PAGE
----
The U.S. Constitution was not written to give Americans their rights. It was written to insure that the government respected the God-given rights of Americans. The Constitution was written to limit the rights of the government–not the rights of Americans. That concept seems to have gotten lost in recent years.
The Fourth Amendment of the U.S. Constitution states:
The right of the people to be secure in their persons, houses, papers, and effects, against unreasonable searches and seizures, shall not be violated, and no Warrants shall issue, but upon probable cause, supported by Oath or affirmation, and particularly describing the place to be searched, and the persons or things to be seized.
The government in recent years has violated that amendment by spying on Americans without cause or has invented causes (see Carter Page). Now that it has come to light that some Congressional staffers were spied on, Congress has decided to do something about it.
On Friday, Just the News reported:
House Judiciary Committee Republicans are pressing ahead with sweeping reforms to the government’s FISA surveillance powers that among other things would would prohibit the FBI from searching through Americans’ phone records without a court-approved warrant.
The effort is on track to be wrapped up by the end of the year when several Patriot Act powers expire. Republicans and Democrats are coming together on this matter in rare bipartisan cooperation, lawmakers told Just the News.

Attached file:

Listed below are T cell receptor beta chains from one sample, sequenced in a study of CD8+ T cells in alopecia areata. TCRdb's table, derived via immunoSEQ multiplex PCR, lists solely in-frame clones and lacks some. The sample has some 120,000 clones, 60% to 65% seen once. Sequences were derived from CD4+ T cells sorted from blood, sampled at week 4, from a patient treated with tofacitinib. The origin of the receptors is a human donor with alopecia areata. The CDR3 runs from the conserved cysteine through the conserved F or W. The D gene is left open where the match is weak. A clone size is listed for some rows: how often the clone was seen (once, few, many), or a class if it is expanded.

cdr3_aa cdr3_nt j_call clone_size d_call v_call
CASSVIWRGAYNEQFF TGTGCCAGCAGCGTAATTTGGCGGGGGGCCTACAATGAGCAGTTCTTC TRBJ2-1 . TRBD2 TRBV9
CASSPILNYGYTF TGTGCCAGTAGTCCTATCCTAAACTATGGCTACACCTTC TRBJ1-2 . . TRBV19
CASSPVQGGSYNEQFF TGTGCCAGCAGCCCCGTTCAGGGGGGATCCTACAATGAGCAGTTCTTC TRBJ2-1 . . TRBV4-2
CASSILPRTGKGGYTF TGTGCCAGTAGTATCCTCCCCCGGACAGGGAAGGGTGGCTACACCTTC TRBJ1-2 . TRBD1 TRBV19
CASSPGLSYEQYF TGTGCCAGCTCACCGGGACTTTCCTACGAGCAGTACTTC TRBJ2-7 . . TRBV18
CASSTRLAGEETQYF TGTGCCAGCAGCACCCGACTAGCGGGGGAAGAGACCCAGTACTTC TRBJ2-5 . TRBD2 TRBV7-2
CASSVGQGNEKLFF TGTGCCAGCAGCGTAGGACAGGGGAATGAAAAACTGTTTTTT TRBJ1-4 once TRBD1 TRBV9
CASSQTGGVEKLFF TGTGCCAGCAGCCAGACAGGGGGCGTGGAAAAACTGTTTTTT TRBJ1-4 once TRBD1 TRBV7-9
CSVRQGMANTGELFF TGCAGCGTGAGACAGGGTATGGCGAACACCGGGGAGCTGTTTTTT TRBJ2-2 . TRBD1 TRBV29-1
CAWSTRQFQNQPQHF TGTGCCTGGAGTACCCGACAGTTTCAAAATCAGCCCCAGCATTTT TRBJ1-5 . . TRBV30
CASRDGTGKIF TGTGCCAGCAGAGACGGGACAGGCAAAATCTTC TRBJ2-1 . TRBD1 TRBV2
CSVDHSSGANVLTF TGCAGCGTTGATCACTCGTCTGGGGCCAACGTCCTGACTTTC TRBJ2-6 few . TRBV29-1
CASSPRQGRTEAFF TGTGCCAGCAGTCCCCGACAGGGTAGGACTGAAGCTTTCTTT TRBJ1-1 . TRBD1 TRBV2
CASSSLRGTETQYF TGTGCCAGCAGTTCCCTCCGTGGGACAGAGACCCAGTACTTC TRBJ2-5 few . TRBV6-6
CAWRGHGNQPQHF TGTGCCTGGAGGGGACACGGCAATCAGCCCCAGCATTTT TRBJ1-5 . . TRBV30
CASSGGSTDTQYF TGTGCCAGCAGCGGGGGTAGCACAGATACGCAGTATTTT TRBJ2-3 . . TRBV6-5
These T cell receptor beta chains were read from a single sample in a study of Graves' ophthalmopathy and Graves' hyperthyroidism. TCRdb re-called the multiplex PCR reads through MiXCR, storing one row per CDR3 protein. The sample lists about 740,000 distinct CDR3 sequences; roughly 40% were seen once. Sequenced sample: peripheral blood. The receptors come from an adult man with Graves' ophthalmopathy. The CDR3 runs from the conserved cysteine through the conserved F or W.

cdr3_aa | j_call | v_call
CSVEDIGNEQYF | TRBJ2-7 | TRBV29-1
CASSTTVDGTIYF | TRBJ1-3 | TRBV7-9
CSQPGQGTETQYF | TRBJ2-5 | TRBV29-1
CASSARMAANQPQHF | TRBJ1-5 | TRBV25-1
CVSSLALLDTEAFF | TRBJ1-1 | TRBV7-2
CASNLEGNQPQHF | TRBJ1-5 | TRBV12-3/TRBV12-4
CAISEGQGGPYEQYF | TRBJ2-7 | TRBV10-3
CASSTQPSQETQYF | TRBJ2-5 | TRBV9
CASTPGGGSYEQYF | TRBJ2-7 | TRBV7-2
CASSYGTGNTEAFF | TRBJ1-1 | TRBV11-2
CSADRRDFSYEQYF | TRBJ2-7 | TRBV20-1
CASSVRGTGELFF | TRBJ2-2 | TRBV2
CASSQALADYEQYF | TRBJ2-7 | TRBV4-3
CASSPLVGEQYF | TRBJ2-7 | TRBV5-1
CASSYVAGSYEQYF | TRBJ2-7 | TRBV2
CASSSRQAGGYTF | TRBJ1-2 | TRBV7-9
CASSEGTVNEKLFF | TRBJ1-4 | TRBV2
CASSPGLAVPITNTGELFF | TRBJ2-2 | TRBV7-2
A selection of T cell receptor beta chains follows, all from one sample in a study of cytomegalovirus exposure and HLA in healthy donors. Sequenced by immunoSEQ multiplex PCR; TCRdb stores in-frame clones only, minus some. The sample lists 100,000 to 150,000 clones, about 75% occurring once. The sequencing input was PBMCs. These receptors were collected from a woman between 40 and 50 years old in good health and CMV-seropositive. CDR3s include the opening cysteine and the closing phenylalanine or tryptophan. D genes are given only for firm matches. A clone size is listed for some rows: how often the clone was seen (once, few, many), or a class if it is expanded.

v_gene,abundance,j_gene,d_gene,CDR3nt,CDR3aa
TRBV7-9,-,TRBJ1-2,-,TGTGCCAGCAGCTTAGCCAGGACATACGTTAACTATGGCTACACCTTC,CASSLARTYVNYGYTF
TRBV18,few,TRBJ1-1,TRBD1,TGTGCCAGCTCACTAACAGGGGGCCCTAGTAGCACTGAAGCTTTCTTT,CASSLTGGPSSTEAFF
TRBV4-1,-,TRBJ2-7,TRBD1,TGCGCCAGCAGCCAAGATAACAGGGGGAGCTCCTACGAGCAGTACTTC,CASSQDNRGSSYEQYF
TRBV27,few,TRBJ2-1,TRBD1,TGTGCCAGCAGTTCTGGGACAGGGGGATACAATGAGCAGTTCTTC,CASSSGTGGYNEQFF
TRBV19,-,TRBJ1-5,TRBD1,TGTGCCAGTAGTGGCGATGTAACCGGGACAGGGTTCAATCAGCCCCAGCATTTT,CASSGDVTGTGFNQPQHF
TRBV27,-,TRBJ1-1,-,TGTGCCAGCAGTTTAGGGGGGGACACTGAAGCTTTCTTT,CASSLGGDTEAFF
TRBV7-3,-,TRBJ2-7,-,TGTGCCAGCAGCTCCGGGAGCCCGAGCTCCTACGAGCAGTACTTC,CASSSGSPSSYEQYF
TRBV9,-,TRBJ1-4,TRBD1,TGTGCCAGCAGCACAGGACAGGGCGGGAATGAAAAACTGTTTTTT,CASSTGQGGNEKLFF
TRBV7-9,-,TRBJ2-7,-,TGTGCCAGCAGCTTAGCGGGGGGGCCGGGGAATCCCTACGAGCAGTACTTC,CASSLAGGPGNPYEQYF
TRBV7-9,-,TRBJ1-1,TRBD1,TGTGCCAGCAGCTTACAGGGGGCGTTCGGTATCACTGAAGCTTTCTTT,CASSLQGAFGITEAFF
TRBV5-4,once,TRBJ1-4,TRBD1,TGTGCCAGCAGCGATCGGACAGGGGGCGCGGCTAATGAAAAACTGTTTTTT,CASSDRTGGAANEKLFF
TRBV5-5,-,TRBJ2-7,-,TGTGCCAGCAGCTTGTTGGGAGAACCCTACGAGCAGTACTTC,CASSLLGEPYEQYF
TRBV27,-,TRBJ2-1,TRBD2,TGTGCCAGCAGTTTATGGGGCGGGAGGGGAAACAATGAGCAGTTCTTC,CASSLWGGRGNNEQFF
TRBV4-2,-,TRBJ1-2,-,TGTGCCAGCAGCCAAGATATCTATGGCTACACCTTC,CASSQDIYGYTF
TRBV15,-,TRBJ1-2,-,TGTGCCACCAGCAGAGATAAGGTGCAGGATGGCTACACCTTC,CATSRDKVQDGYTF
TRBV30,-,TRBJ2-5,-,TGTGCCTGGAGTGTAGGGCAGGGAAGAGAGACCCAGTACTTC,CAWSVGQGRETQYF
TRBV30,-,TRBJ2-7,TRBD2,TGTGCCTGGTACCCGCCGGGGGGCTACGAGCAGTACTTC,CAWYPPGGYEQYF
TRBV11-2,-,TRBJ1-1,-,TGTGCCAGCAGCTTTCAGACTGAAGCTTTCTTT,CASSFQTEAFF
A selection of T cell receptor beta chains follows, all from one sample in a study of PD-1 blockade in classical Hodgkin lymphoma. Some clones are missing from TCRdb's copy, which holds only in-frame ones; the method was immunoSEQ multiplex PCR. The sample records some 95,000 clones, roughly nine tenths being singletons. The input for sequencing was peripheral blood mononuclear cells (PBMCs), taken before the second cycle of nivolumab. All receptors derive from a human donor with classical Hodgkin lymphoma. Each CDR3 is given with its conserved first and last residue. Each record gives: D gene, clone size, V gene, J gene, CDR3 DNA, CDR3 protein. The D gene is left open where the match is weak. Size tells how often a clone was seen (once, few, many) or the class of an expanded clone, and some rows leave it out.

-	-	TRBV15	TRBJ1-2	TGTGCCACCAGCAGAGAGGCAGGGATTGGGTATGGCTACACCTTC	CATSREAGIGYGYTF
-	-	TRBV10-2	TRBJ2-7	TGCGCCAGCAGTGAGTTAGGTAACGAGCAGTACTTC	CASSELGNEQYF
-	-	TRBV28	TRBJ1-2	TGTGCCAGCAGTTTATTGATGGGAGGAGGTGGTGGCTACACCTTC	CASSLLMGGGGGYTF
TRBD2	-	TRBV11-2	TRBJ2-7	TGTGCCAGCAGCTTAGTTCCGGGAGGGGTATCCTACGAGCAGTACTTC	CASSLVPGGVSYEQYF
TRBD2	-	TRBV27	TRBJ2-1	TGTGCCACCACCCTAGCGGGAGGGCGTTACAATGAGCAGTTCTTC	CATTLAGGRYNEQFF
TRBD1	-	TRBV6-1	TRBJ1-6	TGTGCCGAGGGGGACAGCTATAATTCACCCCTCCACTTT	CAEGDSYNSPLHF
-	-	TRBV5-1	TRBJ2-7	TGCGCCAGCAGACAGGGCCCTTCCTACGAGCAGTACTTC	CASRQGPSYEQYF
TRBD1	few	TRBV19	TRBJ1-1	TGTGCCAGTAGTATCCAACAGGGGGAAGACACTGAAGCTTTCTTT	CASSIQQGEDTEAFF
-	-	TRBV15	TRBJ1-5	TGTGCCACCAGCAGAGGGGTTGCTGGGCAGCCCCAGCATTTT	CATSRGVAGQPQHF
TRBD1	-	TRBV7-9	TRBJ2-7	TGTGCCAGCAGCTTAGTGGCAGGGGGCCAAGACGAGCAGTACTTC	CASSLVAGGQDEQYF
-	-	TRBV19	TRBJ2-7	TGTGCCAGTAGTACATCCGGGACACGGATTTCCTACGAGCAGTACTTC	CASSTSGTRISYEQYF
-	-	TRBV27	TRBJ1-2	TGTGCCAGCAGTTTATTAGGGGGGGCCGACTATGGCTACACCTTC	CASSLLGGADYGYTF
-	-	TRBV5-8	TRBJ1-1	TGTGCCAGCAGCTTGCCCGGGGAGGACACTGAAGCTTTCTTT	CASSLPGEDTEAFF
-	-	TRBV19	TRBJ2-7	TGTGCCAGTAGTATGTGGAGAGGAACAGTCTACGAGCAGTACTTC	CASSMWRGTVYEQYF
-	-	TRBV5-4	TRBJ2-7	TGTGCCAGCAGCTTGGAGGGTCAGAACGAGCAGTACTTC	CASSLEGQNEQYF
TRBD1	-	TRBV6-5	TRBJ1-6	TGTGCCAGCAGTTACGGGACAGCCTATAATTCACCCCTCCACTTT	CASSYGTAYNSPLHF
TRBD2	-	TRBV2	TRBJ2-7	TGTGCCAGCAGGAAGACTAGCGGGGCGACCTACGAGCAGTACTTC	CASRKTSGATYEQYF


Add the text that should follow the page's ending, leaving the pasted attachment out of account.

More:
“We’ve got, I think, strong agreement amongst members of the Intel Committee and members of the Judiciary Committee. And frankly some Democrats as well, that there needs to be stronger penalties if you abuse the system,” Judiciary Committee Jim Jordan, R-Ohio, told the “Just the News, No Noise” television show in an interview aired Friday night.
Jordan said he was focused on what is known as the Section 702 system “where they can create this database” of phone communications metadata that currently can be searched by agents without a warrant.
The Foreign Intelligence Surveillance Court earlier this year declassified a report revealing that FBI agents had inappropriately searched Americans’ phone records more than 270,000 times over a two year period, alarming civil liberty experts and generating bipartisan condemnation.
I hate to be cynical, but it seems that Congress is only getting around to dealing with this problem when it affected them. That’s okay. I just hope they successfully end unwarranted government spying on American citizens.